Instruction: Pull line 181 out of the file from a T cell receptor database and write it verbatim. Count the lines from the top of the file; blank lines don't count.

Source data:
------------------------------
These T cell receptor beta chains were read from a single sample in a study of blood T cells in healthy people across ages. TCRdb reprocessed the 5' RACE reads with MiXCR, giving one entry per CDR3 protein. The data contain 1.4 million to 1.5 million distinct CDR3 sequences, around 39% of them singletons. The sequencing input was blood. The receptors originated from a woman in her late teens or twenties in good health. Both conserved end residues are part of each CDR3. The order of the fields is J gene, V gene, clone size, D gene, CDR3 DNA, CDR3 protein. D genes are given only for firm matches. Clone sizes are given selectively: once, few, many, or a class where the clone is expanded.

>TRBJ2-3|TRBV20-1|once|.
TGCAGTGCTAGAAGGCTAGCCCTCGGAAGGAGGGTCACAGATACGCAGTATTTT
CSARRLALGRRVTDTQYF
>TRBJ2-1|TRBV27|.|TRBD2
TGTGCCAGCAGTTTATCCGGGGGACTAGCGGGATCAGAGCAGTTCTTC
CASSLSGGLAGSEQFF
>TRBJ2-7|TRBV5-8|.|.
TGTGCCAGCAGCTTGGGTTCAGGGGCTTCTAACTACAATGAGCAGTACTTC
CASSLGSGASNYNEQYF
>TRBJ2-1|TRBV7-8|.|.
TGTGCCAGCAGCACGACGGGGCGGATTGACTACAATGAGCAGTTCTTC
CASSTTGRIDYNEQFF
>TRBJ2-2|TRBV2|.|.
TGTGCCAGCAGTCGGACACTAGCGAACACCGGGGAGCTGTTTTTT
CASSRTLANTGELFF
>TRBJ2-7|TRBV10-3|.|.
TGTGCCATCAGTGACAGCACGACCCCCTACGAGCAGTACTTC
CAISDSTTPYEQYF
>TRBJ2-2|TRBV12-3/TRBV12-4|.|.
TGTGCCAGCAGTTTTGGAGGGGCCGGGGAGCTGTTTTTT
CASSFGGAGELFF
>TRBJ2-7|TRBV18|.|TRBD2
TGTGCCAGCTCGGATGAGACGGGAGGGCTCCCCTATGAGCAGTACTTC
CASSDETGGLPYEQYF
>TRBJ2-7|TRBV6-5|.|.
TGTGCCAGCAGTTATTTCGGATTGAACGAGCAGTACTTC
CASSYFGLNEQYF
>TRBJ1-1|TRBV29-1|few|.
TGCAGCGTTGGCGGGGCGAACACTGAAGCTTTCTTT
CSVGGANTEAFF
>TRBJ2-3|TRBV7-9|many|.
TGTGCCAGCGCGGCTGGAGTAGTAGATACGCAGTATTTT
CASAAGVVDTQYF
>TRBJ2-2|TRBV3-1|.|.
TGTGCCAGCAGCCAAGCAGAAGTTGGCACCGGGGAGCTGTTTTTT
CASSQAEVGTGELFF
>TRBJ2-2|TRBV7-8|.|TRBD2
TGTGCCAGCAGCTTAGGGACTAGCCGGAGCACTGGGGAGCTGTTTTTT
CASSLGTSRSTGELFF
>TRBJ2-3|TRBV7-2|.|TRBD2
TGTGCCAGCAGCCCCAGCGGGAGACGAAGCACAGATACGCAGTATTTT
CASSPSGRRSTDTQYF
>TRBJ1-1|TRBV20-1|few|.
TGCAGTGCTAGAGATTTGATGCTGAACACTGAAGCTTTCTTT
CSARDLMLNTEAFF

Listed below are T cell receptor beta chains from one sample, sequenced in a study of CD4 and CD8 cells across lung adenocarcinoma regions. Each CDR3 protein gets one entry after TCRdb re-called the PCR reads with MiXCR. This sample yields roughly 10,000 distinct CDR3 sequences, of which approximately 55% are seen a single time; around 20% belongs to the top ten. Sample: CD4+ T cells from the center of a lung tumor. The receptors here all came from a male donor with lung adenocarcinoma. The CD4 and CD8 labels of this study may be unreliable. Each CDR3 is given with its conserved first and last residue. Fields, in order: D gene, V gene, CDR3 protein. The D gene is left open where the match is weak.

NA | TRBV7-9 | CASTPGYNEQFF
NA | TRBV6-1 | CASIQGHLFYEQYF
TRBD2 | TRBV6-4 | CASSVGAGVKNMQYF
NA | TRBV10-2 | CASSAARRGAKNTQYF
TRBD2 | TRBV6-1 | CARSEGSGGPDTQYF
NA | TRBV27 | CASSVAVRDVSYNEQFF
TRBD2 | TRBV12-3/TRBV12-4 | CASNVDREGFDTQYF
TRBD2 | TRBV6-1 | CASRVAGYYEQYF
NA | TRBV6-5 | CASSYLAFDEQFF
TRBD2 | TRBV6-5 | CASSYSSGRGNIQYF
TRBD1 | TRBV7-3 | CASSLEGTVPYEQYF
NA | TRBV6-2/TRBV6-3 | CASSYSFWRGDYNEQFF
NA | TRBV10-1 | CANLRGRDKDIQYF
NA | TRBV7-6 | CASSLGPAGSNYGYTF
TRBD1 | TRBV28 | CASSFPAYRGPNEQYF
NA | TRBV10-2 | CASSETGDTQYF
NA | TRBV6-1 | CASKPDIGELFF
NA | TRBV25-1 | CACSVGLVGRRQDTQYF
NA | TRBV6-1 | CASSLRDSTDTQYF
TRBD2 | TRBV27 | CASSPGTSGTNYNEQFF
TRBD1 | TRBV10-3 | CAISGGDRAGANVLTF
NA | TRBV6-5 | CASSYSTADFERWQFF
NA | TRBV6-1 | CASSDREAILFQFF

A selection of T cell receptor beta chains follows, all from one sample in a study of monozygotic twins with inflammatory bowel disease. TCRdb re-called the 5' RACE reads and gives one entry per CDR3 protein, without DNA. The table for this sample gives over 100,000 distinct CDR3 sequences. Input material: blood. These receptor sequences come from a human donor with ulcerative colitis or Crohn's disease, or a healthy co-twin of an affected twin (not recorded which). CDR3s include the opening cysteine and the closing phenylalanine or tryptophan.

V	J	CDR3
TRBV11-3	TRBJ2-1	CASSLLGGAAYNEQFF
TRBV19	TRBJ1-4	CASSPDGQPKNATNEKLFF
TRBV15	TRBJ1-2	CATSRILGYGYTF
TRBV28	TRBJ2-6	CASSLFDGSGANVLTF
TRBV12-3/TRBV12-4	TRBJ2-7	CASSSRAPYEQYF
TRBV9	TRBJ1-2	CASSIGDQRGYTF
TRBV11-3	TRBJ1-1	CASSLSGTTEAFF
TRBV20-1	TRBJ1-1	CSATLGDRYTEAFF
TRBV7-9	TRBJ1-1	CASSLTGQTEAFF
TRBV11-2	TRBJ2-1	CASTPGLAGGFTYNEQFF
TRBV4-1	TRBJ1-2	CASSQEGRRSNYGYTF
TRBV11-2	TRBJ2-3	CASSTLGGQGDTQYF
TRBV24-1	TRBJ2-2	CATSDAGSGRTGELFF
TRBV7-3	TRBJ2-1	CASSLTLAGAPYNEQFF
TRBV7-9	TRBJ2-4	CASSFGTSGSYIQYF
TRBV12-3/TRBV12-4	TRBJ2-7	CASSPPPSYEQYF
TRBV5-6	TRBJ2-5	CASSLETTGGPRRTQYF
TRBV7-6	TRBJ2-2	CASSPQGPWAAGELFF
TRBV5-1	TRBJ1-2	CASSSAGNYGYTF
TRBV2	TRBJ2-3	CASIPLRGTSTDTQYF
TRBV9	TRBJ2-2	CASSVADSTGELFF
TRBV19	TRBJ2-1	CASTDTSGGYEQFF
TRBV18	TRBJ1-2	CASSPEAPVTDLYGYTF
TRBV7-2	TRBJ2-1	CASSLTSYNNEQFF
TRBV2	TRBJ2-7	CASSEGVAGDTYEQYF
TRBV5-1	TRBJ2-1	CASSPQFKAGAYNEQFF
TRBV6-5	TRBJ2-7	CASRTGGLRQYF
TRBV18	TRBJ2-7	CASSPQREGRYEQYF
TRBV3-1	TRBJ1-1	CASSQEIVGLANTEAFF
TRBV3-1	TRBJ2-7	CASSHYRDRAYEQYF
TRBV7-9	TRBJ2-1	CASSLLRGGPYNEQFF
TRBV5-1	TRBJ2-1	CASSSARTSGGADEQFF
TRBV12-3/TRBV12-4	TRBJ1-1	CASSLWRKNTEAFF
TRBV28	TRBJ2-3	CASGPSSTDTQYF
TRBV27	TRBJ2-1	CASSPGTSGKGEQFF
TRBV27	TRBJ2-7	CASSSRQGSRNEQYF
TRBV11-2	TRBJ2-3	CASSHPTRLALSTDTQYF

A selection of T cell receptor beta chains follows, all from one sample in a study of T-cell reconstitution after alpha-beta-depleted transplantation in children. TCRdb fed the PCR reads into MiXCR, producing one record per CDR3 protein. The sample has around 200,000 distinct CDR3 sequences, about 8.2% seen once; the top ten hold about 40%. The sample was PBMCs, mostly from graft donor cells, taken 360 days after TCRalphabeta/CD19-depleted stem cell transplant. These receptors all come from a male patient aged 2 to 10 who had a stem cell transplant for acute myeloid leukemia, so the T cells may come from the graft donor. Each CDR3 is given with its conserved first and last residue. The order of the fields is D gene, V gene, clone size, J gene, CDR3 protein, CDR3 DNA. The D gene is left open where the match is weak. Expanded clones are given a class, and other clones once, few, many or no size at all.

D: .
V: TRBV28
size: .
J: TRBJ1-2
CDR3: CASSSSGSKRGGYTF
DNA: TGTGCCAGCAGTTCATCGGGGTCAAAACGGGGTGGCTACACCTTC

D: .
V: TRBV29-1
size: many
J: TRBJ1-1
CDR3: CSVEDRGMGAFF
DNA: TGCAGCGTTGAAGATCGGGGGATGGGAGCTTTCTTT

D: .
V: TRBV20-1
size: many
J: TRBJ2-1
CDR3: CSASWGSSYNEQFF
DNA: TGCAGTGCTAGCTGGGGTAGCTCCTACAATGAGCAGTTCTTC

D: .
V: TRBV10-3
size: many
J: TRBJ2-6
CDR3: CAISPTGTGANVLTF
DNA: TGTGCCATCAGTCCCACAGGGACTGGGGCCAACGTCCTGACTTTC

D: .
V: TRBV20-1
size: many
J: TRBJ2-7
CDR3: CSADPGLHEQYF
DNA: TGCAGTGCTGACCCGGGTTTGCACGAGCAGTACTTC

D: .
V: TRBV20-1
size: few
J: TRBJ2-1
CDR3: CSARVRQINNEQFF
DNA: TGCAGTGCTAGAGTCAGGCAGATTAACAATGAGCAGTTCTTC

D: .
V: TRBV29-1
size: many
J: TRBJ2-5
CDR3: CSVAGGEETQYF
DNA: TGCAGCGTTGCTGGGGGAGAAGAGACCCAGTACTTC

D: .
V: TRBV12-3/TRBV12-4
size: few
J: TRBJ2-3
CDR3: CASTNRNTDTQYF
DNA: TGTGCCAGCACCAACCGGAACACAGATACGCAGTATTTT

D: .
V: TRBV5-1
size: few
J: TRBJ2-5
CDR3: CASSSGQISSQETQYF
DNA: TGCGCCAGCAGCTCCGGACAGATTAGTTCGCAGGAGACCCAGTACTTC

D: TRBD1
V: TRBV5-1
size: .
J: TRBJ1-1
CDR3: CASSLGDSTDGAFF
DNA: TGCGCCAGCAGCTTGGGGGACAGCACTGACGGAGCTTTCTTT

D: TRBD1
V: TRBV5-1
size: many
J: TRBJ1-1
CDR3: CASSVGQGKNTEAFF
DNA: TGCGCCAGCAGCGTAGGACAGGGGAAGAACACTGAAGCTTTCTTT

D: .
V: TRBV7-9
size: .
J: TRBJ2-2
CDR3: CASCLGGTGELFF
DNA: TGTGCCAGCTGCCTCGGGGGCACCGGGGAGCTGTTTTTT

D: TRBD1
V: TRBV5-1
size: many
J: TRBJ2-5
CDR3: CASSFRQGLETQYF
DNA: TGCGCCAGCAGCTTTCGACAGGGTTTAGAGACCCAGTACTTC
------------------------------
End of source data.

CDR3: CASCLGGTGELFF